Garver Brothers Department Store, Strasburg Ohio
The Garver Brothers Store is a major visual landmark in the small community of Strasburg. Its remarkable full three stories and 35 yard facade tower over the main commercial street of this "quiet country trading place", and reflect the unusually visionary marketing concepts of its builders, G.A. and Rudy K. Garver. They were the sons of a small mercantile businessman, Philip A. Garver, who began in a small 1½ story log structure in 1866. After a fire destroyed an 1875 commercial block in 1902, the brothers planned and constructed what was touted as the "World's Largest Country Stores." The range of products the new building housed was far wider than the usual general store and as shown in the 1908 Atlas included piano, curtain, drug, dry goods, hardware, carpet, shoe, queensware, clothing, house furnishing, furniture, and grocery departments.
It is, in fact, comparable to the present mall marketing concept. As a consequence, the firm served a truly regional area, drawing its customers from a 300-400 mile radius. The company also had innovative sales techniques within the stores including a pneumatic tube cash and charge carrier system.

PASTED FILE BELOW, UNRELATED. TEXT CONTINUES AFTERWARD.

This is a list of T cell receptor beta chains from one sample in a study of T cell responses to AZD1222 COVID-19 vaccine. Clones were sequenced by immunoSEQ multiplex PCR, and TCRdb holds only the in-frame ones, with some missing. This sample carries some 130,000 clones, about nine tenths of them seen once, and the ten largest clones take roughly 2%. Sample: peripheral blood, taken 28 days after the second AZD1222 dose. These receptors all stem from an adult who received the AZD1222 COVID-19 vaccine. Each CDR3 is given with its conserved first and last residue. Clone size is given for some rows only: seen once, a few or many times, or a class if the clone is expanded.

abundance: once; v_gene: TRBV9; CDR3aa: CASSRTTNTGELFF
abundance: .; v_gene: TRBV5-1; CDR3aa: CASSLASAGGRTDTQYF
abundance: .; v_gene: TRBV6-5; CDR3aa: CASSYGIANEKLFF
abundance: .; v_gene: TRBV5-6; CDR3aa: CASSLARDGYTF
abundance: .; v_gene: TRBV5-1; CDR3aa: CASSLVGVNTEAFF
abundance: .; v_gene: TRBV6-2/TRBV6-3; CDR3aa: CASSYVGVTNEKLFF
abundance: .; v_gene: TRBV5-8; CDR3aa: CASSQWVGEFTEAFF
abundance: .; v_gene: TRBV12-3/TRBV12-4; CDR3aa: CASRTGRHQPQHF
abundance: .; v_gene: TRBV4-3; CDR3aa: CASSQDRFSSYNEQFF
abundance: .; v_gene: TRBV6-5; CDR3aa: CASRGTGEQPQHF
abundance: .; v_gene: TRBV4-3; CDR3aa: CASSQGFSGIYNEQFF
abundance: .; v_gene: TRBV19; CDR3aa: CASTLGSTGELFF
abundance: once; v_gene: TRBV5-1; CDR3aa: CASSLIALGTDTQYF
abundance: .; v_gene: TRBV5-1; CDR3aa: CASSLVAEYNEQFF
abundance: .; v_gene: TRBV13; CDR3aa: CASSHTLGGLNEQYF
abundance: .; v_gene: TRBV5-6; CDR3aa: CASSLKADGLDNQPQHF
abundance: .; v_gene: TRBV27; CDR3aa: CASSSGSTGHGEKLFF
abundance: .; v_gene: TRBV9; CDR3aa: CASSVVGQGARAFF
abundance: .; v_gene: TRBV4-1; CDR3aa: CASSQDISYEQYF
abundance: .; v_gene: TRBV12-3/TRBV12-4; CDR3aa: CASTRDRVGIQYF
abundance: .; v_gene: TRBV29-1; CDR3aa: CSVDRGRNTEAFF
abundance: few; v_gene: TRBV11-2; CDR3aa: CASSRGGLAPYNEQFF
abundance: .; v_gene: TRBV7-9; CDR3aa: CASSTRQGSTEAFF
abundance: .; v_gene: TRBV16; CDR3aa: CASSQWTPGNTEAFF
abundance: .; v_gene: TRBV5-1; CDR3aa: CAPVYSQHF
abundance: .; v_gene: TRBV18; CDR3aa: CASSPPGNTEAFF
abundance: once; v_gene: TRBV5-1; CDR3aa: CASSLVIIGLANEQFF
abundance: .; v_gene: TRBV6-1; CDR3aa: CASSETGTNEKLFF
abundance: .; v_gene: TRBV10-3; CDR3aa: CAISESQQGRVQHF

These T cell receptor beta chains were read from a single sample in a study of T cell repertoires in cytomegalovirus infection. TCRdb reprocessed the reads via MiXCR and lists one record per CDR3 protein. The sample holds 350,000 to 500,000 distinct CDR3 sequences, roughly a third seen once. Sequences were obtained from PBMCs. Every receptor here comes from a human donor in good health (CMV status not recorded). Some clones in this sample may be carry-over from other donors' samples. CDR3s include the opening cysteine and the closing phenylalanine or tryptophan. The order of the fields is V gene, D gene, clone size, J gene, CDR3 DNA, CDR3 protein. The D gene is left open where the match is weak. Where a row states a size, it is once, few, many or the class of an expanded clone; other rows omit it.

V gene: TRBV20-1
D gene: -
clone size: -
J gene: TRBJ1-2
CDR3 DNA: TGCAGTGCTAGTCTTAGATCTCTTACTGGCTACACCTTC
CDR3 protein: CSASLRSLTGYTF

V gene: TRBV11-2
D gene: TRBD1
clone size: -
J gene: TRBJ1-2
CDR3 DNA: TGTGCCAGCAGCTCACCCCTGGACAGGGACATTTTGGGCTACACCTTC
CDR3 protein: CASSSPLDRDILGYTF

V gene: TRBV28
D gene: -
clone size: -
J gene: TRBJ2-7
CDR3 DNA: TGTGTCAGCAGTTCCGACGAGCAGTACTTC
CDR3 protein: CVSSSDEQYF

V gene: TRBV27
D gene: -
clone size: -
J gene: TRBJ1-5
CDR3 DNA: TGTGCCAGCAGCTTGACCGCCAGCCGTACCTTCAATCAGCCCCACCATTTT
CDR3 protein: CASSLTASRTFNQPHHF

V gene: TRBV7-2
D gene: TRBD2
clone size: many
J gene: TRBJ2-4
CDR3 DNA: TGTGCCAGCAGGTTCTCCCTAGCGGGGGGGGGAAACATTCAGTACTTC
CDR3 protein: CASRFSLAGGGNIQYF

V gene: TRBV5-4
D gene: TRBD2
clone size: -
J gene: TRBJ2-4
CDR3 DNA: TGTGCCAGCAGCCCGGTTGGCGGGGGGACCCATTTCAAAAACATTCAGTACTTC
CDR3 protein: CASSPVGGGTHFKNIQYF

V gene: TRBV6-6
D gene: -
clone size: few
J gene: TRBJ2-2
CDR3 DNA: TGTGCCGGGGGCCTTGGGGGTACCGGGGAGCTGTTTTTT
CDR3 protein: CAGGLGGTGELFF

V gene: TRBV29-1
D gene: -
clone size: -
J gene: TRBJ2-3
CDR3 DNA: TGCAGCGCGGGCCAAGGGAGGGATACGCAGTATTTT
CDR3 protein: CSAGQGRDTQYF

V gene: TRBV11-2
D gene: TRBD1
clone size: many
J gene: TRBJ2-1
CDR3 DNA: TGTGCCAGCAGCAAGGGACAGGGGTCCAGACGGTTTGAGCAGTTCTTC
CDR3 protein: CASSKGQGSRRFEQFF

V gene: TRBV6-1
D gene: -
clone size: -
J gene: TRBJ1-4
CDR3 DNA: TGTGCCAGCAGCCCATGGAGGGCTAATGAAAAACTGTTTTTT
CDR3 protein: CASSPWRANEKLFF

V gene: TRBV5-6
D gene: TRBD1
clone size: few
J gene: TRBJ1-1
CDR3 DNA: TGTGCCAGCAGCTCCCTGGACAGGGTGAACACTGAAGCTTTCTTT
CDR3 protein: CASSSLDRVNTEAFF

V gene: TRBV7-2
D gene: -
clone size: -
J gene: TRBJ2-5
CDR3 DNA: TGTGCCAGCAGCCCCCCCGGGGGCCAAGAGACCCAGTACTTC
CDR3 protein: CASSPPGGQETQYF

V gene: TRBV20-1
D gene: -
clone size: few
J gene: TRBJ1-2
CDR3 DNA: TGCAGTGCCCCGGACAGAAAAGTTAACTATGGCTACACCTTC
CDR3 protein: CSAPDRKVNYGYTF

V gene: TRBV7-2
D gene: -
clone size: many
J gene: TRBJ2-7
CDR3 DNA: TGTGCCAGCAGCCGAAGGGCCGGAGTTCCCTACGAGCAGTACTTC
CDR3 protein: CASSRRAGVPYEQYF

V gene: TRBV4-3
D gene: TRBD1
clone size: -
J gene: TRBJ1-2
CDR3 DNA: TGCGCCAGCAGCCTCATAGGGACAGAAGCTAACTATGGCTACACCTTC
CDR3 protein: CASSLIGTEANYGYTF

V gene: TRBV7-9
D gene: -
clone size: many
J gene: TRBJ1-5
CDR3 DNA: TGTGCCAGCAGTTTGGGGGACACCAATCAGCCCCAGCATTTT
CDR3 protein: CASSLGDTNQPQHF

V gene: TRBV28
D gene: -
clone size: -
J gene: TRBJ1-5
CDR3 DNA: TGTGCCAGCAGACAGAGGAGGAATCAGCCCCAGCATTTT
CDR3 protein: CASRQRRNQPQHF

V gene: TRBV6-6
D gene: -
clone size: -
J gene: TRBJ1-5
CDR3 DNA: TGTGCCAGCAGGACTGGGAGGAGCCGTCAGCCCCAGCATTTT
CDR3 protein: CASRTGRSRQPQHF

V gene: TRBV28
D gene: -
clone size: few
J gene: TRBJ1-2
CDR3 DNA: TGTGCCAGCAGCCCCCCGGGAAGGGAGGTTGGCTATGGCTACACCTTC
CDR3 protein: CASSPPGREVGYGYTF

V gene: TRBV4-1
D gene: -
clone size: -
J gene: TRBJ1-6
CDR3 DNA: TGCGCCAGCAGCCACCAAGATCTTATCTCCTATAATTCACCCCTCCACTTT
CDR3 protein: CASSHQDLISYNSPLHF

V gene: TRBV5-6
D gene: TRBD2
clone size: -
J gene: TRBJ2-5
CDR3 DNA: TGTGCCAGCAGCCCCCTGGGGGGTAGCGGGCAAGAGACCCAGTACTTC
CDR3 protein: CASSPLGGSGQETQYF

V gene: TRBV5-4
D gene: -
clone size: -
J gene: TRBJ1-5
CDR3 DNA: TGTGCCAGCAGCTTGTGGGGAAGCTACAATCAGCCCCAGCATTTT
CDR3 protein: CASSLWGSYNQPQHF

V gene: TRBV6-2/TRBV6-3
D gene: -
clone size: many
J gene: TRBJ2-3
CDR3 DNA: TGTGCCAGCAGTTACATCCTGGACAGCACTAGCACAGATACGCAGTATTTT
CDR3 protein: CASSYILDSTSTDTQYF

The Garver Brothers Store is a 3 story rectangular brick building 100 feet wide and 120 feet deep.
The facade is divided into 3 bays, The central bay of the first story is an arched stone entrance done in the Romanesque style. The wooden frame double doors are set within the recessed archway. Flanking the entrance are pairs of large-paned show windows. The upper portion of the show windows are sub-divided into smaller panes by vertical mullions,
Each of the two upper floors on the facade has rusticated stone belt coarses which coincide with the sills and lintels of the windows, The windows are rectangular and have 1/1 double hung sash.
The cornice features a parapet wall with a beltcoarse of corbeled brick work and a central bay which is slightly higher than the flanking walls. It has 3 carved stones which read "1866", "Garver" and "1902".
The side elevations are irregularly pierced by segmental arch windows with stone sills and double hung sash.
The interior of the building is a wooden post and beam structure, except on the second and third floors where steel I-beams are substituted for wooden beams. Each floor has commercial space with high pressed-tin ceilings. To the rear of the first floor is a 15'x95' balcony. The stores originally had a pneumatic tube cash and charge system with a cashier in the basement. The tubing has been disassembled but remains within the building.
A rectangular concrete block addition was appended to the rear of the building sometime after the initial construction to house a grocery department.